correctly that diction seriously suffers. The top notes don't
always come off well: sometimes they are wild and lack control,
for instance in Monteverdi's Exulta filia.
Dynamics are an important issue in performances of 17th century
music. Crowe rightly makes use of the messa di voce,
a crescendo on a single note, followed by a decrescendo. But
otherwise there is surprisingly little dynamic gradation within
phrases. That is another reason why the text expression is unsatisfying.
The choice of tempi is also very problematic. These are often
ridiculously slow. Monteverdi's Exulta filia is one of
the fastest pieces on this disc, but Crowe still takes about
40 seconds longer than Catherine Bott (L'Oiseau-Lyre). In Grandi's
O quam tu pulchra es Crowe needs almost five minutes,
whereas Philippe Jaroussky (Virgin Classics) takes 90 seconds
less. I don't know any other recording of Carissimi's O quam
pulchra es, but a performance which lasts more than 18 minutes
seems absurd. Moreover, the slow tempi result in many ornaments
becoming rather unnatural.
That leads to another shortcoming. It is absolutely true that
this repertoire needs a considerable amount of ornamentation.
However composers of the time warned against exaggeration. I
tend to think Crowe is doing too much. With a more differentiated
treatment of the text there would have been less need to add
so much ornamentation. An important ornament in Italian music
was the trillo, the fast repetition of a single note
at the same pitch. Crowe uses this far too often, and technically
it is not always perfect. It should never sound like a cackling
chicken, as is sometimes the case here. Some ornaments go completely
wrong as in the closing "alleluia" from Monteverdi's
Exulta filia. In Carissimi's O quam pulchra es
there are several ornamentations which are simply ridiculous,
like on "trophaea" and "puerperae". In the
baroque era vibrato was also an ornament singers had at their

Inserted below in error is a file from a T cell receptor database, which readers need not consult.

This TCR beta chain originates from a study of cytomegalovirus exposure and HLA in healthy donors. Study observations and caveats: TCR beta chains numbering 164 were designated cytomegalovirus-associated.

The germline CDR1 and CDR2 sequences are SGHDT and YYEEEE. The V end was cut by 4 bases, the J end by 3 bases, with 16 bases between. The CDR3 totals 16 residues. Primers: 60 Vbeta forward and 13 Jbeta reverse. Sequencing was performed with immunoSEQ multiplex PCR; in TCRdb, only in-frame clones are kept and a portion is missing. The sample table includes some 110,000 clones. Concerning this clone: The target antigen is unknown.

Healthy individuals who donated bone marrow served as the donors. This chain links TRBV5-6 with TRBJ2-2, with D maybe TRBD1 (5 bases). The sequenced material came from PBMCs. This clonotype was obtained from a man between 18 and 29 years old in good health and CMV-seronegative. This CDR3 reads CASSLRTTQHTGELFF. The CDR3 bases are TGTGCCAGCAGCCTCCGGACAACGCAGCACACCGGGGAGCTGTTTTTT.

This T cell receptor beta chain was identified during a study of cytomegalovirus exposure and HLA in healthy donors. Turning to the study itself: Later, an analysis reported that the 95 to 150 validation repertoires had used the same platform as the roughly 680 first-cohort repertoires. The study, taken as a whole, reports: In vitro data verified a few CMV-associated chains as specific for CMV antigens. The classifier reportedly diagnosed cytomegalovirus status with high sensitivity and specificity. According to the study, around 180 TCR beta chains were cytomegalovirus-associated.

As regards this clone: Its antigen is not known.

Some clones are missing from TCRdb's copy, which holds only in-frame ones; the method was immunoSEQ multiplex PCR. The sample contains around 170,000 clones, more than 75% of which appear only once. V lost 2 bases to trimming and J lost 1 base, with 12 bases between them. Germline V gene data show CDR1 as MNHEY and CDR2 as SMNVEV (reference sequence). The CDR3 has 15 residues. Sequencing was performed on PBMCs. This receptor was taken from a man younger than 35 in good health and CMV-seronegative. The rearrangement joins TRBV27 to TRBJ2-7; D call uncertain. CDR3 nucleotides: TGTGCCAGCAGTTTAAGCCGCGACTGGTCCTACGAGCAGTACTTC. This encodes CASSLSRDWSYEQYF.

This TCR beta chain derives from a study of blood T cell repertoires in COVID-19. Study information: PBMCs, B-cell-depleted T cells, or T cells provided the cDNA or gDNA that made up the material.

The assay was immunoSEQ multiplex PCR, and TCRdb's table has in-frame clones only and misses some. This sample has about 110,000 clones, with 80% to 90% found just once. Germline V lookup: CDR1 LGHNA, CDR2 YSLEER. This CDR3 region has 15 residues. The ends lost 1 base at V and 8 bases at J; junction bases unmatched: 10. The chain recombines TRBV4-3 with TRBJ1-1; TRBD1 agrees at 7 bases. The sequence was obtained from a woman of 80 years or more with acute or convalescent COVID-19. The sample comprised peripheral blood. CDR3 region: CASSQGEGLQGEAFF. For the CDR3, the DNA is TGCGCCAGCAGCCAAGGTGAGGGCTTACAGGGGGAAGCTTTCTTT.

disposal to be used for reasons of expression. Therefore it
should be used selectively rather than all the time.
The programme starts with a piece of plainchant. In a programme
of 17th-century music it is rather strange to take this from
the 19th-century Liber usualis rather than from a 17th-century
source. Robert Crowe is concerned about the way music was performed
at the time it was written. It is odd that in his liner-notes
he writes that "I chose to sing it in a way that spoke
to me". He argues that there are different opinions in
regard to the interpretations of neumatic notation and that
he is no expert in this matter. That is fair enough. But wouldn't
it have been preferable then not to sing any plainchant at all?
His performance is mannered and highly unnatural. The very slow
tempo is already an indication of what is to come.
On balance this disc is a big disappointment. The programme
is well put together and gives a good impression of the kind
of music male sopranos at the time sang. But Crowe's singing
fails to reflect the performances which were expected from singers
in the 17th century. This kind of repertoire has been much more
convincingly recorded by female sopranos. I have also mentioned
Philippe Jaroussky, who also has a high tessitura. Although
he may not reach the same high notes as Crowe, his performances
of 17th-century sacred music from Italy are far superior. I
would like to refer here to 'Un concert pour Mazarin' (review)
and 'Stabat mater - Motets to the Virgin Mary' (review).
Johan van Veen